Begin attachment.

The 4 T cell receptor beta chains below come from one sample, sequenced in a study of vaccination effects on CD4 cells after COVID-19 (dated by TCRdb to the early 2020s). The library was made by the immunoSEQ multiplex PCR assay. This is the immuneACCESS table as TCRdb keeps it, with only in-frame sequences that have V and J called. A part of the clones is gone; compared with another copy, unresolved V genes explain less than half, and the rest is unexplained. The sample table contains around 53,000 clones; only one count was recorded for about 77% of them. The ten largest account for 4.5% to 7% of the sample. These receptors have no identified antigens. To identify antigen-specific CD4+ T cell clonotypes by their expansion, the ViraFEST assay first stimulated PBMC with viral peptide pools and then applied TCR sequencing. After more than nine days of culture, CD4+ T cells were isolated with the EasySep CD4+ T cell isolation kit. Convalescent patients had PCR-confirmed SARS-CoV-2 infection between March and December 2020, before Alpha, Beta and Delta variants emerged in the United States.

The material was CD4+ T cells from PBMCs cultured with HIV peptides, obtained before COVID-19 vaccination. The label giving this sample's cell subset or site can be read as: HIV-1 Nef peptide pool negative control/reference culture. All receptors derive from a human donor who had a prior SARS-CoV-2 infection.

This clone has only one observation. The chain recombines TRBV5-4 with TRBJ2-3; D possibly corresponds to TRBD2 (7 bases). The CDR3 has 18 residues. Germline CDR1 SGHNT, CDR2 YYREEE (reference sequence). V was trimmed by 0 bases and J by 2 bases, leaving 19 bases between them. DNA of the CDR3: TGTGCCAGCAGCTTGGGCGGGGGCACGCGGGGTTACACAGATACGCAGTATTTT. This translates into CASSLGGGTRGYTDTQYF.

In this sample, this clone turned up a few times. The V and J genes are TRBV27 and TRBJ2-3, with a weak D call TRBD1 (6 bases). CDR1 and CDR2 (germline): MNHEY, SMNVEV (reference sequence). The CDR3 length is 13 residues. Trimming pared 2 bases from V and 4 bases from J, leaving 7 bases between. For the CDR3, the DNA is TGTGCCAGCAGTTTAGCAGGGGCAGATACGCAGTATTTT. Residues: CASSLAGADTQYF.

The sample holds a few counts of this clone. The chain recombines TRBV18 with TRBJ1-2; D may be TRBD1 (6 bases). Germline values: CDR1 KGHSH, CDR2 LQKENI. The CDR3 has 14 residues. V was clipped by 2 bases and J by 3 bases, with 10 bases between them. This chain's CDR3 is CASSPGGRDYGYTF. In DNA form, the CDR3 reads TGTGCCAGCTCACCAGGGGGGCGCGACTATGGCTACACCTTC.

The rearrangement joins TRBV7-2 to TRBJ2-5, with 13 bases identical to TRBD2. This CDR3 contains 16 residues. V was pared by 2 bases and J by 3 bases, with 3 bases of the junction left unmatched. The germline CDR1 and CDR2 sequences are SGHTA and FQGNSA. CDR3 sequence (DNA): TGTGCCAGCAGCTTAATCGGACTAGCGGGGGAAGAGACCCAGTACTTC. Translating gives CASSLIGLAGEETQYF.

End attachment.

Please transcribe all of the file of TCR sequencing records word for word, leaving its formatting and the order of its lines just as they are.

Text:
The 4 T cell receptor beta chains below come from one sample, sequenced in a study of vaccination effects on CD4 cells after COVID-19 (dated by TCRdb to the early 2020s). The library was made by the immunoSEQ multiplex PCR assay. This is the immuneACCESS table as TCRdb keeps it, with only in-frame sequences that have V and J called. A part of the clones is gone; compared with another copy, unresolved V genes explain less than half, and the rest is unexplained. The sample table contains around 53,000 clones; only one count was recorded for about 77% of them. The ten largest account for 4.5% to 7% of the sample. These receptors have no identified antigens. To identify antigen-specific CD4+ T cell clonotypes by their expansion, the ViraFEST assay first stimulated PBMC with viral peptide pools and then applied TCR sequencing. After more than nine days of culture, CD4+ T cells were isolated with the EasySep CD4+ T cell isolation kit. Convalescent patients had PCR-confirmed SARS-CoV-2 infection between March and December 2020, before Alpha, Beta and Delta variants emerged in the United States.

The material was CD4+ T cells from PBMCs cultured with HIV peptides, obtained before COVID-19 vaccination. The label giving this sample's cell subset or site can be read as: HIV-1 Nef peptide pool negative control/reference culture. All receptors derive from a human donor who had a prior SARS-CoV-2 infection.

This clone has only one observation. The chain recombines TRBV5-4 with TRBJ2-3; D possibly corresponds to TRBD2 (7 bases). The CDR3 has 18 residues. Germline CDR1 SGHNT, CDR2 YYREEE (reference sequence). V was trimmed by 0 bases and J by 2 bases, leaving 19 bases between them. DNA of the CDR3: TGTGCCAGCAGCTTGGGCGGGGGCACGCGGGGTTACACAGATACGCAGTATTTT. This translates into CASSLGGGTRGYTDTQYF.

In this sample, this clone turned up a few times. The V and J genes are TRBV27 and TRBJ2-3, with a weak D call TRBD1 (6 bases). CDR1 and CDR2 (germline): MNHEY, SMNVEV (reference sequence). The CDR3 length is 13 residues. Trimming pared 2 bases from V and 4 bases from J, leaving 7 bases between. For the CDR3, the DNA is TGTGCCAGCAGTTTAGCAGGGGCAGATACGCAGTATTTT. Residues: CASSLAGADTQYF.

The sample holds a few counts of this clone. The chain recombines TRBV18 with TRBJ1-2; D may be TRBD1 (6 bases). Germline values: CDR1 KGHSH, CDR2 LQKENI. The CDR3 has 14 residues. V was clipped by 2 bases and J by 3 bases, with 10 bases between them. This chain's CDR3 is CASSPGGRDYGYTF. In DNA form, the CDR3 reads TGTGCCAGCTCACCAGGGGGGCGCGACTATGGCTACACCTTC.

The rearrangement joins TRBV7-2 to TRBJ2-5, with 13 bases identical to TRBD2. This CDR3 contains 16 residues. V was pared by 2 bases and J by 3 bases, with 3 bases of the junction left unmatched. The germline CDR1 and CDR2 sequences are SGHTA and FQGNSA. CDR3 sequence (DNA): TGTGCCAGCAGCTTAATCGGACTAGCGGGGGAAGAGACCCAGTACTTC. Translating gives CASSLIGLAGEETQYF.